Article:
One needs to remember that time of exposure is also an important factor. Even if up to 90% of viral droplets are stopped by a cloth mask, the wearer can still spread the virus if there is prolonged close contact. For example, hair stylists are of concern.9 If one has close contact with a SARS-CoV-2 positive hair stylist who is wearing a mask for an hour, mathematically this would equate to being exposed to a SARS-CoV-2 positive non-mask wearer for 6 mins. Thus, the possibility of spread is of significant concern.
Because of these findings, over 100 prominent healthcare experts have sent a letter to the United States’ governors to recommend that the public wear fabric masks, and combined with other measures the epidemic’s R0 can be driven below 1, halting the spread of the virus.10 And over 100 countries now recommend the wearing of cloth masks by the public.11 You can obtain a do-it-yourself (DIY) mask on Amazon, or make your own. Video regarding making a simple DIY mask along with mask patterns from both the CDC and John Hopkins can be found here.
(1) Luthra S, Jewett C. Widely Used Surgical Masks Are Putting Health Care Workers At Serious Risk. KHN. April 28, 2020. https://khn.org/news/widely-used-surgical-masks-are-putting-health-care-workers-at-serious-risk/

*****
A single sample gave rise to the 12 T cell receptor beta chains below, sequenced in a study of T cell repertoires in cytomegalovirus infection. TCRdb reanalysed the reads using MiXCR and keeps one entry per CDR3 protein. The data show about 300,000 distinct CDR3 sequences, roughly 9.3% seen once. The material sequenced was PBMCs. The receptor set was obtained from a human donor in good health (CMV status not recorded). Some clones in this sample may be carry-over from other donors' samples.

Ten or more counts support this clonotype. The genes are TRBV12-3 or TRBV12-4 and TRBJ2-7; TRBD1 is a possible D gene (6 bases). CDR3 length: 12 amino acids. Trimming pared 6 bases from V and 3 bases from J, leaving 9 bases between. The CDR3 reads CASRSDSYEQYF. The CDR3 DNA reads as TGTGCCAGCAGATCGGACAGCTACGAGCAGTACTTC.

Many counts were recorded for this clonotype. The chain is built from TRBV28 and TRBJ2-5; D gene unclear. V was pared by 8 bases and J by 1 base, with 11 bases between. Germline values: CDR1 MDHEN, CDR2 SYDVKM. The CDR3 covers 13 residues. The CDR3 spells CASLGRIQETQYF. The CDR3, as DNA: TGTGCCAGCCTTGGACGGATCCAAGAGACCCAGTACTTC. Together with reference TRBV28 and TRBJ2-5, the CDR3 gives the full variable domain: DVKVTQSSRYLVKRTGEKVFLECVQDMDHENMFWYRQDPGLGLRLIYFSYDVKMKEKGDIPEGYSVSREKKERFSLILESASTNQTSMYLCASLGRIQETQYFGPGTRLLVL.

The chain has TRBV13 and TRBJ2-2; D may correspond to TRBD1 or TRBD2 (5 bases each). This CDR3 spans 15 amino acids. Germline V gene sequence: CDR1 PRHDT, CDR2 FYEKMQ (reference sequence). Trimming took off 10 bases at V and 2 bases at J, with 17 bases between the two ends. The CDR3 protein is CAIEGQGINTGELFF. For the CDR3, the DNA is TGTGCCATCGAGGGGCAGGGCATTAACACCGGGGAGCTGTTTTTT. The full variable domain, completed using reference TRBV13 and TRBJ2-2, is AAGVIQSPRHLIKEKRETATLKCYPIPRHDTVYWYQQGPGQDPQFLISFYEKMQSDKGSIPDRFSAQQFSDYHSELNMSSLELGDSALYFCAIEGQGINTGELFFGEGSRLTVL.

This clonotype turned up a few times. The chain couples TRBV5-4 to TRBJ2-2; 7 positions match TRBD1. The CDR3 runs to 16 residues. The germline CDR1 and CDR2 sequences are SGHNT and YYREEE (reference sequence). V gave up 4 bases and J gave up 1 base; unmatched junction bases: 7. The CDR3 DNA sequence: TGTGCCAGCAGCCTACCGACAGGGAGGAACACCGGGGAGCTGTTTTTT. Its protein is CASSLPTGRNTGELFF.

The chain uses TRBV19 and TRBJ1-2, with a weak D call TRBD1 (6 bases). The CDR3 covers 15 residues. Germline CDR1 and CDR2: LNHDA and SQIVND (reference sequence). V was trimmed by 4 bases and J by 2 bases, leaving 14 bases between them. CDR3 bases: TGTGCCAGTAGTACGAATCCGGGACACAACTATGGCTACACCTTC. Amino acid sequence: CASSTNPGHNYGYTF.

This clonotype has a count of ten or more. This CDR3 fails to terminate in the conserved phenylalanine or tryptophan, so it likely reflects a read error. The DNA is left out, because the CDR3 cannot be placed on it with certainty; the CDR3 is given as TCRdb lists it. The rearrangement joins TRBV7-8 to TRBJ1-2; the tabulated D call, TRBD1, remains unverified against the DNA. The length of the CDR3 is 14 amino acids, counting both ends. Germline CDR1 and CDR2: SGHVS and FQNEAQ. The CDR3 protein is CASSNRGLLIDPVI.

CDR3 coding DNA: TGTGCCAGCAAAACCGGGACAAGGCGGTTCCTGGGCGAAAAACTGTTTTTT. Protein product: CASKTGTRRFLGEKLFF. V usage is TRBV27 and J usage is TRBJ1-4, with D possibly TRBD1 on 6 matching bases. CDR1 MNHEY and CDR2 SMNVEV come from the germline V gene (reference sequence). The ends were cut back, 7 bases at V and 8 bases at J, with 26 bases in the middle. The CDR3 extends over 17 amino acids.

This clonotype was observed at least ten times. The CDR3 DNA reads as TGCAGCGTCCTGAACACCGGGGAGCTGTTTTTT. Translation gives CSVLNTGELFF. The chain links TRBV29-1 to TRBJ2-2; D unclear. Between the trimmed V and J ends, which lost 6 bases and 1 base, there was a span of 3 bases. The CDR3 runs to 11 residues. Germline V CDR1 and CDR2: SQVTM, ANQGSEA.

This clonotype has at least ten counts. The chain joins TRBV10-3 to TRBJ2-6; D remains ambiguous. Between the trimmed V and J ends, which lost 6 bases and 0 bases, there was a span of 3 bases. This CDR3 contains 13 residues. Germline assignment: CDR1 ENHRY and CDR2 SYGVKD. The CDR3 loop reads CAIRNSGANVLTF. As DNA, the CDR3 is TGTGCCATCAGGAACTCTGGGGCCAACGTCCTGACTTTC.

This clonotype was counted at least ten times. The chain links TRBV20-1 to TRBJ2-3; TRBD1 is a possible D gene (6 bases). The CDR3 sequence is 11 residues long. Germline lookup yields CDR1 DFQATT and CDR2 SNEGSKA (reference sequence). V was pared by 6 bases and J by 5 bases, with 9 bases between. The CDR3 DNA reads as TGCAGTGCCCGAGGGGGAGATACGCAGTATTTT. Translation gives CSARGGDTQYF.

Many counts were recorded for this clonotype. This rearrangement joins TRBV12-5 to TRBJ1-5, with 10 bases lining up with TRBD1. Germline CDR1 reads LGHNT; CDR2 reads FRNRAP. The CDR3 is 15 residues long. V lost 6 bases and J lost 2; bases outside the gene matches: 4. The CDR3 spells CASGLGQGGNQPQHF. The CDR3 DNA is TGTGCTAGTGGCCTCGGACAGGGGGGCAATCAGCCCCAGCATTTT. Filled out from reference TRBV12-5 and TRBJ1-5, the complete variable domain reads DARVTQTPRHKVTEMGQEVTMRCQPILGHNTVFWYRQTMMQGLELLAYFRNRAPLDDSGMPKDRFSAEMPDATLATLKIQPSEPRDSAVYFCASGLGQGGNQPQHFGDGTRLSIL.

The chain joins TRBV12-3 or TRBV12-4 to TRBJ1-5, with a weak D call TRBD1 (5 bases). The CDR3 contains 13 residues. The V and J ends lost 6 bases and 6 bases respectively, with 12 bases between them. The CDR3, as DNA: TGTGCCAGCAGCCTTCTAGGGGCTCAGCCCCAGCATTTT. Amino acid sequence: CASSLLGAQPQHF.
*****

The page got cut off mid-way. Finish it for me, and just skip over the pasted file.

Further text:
(2) How far can a cough travel? KCBD(CNN). May 1, 2020. https://www.kcbd.com/2020/05/02/how-far-can-cough-travel/
(3) Bourouiba L. Turbulent Gas Clouds and Respiratory PathogenEmissions Potential Implications for Reducing Transmission of COVID-19. JAMA Network. March 26, 2020. https://jamanetwork.com/journals/jama/fullarticle/2763852
(4) Stadnytskyi V, Bax CE, Bax A,Anfinrud P. The airborne lifetime ofsmall speech droplets and their potential importance in SARS-CoV-2. PNAS. April 10, 2020. transmissionhttps://www.pnas.org/content/early/2020/05/12/2006874117
(5) Van Doremalen N, Morris DH, HolbrookMG, et al. Aerosol and Surface Stability of SARS-CoV-2 asCompared with SARS-CoV-1. NEJM. April 16, 2020. https://www.medscape.com/viewarticle/926929
(6) Tapiwa Ganyani, Cecile Kremer, Dongxuan Chen, Andrea Torneri, Christel Faes, Jacco Wallinga, Niel Hens Estimating the generation interval for COVID-19 based on symptom onset data doi:https://doi.org/10.1101/2020.03.05.20031815 https://www.eurosurveillance.org/content/10.2807/1560-7917.ES.2020.25.17.2000257
(7) Howard J, Huang A, Li Z, et al. Face Masks Against COVID-19: An Evidence Review. Preprints. May 12, 2020. https://www.preprints.org/manuscript/202004.0203/v2
(8) Duncan DE. If 80% of Americans Wore Masks, COVID-19 Infections Would Plummet, NewStudy Says. Vanity Fair. May 8, 2020. https://www.vanityfair.com/news/2020/05/masks-covid-19-infections-would-plummet-new-study-says
(9) Deliso M. 2 hairstylists with COVID-19 may have exposed140 people at salon. ABC News. May 24, 2020. https://abcnews.go.com/US/hairstylists-covid-19-exposed-140-people-salon/story
(10) Over 100 Prominent Health Experts Call For Cloth Mask Requirements. https://masks4all.co/letter-over-100-prominent-health-experts-call-for-cloth-mask-requirements/
(11) Mandatory Mask Advisements by Country https://airtable.com/shreZdkFaYZqfpEqU/tbl5o6qUd54BL9wkw